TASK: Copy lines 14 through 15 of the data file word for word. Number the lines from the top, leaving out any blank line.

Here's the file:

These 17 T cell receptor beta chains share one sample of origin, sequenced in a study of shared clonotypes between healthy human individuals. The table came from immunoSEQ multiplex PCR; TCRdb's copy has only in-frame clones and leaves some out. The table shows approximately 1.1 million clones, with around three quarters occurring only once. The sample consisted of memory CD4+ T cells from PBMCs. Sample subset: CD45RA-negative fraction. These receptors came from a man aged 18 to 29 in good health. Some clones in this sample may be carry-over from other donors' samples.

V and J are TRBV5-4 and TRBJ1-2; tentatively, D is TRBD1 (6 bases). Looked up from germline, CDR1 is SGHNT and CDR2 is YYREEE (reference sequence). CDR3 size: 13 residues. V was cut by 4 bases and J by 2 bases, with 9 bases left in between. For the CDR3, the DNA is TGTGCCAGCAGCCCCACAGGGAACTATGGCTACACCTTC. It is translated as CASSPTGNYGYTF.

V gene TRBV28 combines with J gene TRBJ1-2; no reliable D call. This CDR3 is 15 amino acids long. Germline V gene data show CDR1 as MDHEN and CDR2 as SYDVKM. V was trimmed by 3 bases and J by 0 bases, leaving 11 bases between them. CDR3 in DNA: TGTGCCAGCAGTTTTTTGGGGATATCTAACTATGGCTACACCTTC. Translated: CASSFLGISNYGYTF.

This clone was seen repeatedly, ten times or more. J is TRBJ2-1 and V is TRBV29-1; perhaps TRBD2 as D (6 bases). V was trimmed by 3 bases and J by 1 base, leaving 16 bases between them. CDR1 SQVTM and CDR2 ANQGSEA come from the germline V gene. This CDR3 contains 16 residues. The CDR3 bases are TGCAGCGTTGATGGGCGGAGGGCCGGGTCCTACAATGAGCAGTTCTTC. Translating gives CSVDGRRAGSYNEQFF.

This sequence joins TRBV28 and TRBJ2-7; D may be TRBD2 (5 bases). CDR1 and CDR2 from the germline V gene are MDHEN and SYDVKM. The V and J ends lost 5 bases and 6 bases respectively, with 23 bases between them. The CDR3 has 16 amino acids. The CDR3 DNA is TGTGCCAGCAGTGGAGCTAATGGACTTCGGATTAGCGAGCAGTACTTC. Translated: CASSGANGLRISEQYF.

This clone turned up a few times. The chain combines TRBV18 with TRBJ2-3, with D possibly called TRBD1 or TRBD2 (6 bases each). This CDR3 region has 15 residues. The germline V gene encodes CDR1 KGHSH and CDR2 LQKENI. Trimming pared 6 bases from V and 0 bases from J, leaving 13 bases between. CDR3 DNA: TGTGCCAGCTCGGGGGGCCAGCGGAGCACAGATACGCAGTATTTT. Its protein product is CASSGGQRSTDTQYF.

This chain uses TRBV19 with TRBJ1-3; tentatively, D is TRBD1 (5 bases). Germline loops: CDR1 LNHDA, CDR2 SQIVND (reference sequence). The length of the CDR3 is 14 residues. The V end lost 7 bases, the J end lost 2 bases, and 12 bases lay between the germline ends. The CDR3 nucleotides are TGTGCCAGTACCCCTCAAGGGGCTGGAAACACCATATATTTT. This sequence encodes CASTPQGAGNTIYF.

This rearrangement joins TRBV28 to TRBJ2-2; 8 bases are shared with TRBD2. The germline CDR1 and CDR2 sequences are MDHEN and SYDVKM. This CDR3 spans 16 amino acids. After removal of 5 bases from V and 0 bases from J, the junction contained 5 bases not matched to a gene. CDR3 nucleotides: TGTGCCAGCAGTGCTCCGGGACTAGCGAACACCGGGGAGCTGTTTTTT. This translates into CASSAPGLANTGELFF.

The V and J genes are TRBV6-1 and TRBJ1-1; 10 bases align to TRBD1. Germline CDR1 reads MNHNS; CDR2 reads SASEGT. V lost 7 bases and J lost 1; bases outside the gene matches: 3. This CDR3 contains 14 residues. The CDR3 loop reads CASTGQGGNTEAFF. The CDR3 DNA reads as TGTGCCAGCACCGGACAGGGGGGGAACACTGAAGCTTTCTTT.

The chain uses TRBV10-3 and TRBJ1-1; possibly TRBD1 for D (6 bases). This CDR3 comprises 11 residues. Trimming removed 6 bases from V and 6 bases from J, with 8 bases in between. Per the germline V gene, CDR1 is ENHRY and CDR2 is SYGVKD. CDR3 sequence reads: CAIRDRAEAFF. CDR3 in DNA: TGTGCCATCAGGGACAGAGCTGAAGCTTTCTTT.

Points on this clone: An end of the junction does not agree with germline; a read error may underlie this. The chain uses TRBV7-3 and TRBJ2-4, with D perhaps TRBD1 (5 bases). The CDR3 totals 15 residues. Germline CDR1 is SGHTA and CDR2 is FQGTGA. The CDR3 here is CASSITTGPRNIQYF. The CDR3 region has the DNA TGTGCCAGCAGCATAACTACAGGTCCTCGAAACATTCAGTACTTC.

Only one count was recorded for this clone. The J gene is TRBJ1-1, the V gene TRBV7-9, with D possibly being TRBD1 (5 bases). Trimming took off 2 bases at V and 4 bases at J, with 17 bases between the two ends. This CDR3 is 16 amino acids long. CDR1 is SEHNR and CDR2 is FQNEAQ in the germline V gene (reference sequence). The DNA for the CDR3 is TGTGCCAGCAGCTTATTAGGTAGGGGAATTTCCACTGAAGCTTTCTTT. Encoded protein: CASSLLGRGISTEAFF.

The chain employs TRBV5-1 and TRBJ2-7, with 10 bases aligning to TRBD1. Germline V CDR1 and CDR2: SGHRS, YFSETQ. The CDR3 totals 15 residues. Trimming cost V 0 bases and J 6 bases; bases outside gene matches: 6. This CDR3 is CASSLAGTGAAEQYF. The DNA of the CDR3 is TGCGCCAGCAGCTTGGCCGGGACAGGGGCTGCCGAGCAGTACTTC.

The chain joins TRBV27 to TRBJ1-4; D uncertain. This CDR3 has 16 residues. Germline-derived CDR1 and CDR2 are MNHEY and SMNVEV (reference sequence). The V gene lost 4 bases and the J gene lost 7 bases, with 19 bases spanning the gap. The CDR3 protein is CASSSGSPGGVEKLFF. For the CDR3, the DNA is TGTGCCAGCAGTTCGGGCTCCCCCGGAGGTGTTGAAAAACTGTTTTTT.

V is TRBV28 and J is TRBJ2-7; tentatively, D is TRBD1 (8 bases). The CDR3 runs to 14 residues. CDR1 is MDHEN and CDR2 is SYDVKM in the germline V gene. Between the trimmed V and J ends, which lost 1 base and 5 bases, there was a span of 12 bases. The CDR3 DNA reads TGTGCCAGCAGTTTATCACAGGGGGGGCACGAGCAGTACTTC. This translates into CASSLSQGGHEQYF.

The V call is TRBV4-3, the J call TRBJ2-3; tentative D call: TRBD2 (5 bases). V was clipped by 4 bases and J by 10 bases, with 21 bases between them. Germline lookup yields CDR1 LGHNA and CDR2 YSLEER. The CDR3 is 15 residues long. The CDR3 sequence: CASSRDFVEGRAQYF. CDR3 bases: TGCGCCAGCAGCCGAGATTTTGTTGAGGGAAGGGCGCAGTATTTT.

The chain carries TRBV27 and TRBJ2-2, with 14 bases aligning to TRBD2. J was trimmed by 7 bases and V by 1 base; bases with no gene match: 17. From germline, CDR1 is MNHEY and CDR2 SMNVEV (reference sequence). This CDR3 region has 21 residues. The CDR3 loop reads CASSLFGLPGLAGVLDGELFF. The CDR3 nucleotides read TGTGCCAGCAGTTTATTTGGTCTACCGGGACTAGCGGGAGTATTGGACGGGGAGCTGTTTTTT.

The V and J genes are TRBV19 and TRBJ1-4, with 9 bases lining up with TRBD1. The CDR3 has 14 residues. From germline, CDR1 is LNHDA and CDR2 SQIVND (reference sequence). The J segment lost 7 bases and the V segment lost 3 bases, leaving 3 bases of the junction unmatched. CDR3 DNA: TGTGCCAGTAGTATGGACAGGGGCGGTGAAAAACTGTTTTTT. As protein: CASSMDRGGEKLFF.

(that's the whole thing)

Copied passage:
The chain joins TRBV27 to TRBJ1-4; D uncertain. This CDR3 has 16 residues. Germline-derived CDR1 and CDR2 are MNHEY and SMNVEV (reference sequence). The V gene lost 4 bases and the J gene lost 7 bases, with 19 bases spanning the gap. The CDR3 protein is CASSSGSPGGVEKLFF. For the CDR3, the DNA is TGTGCCAGCAGTTCGGGCTCCCCCGGAGGTGTTGAAAAACTGTTTTTT.

V is TRBV28 and J is TRBJ2-7; tentatively, D is TRBD1 (8 bases). The CDR3 runs to 14 residues. CDR1 is MDHEN and CDR2 is SYDVKM in the germline V gene. Between the trimmed V and J ends, which lost 1 base and 5 bases, there was a span of 12 bases. The CDR3 DNA reads TGTGCCAGCAGTTTATCACAGGGGGGGCACGAGCAGTACTTC. This translates into CASSLSQGGHEQYF.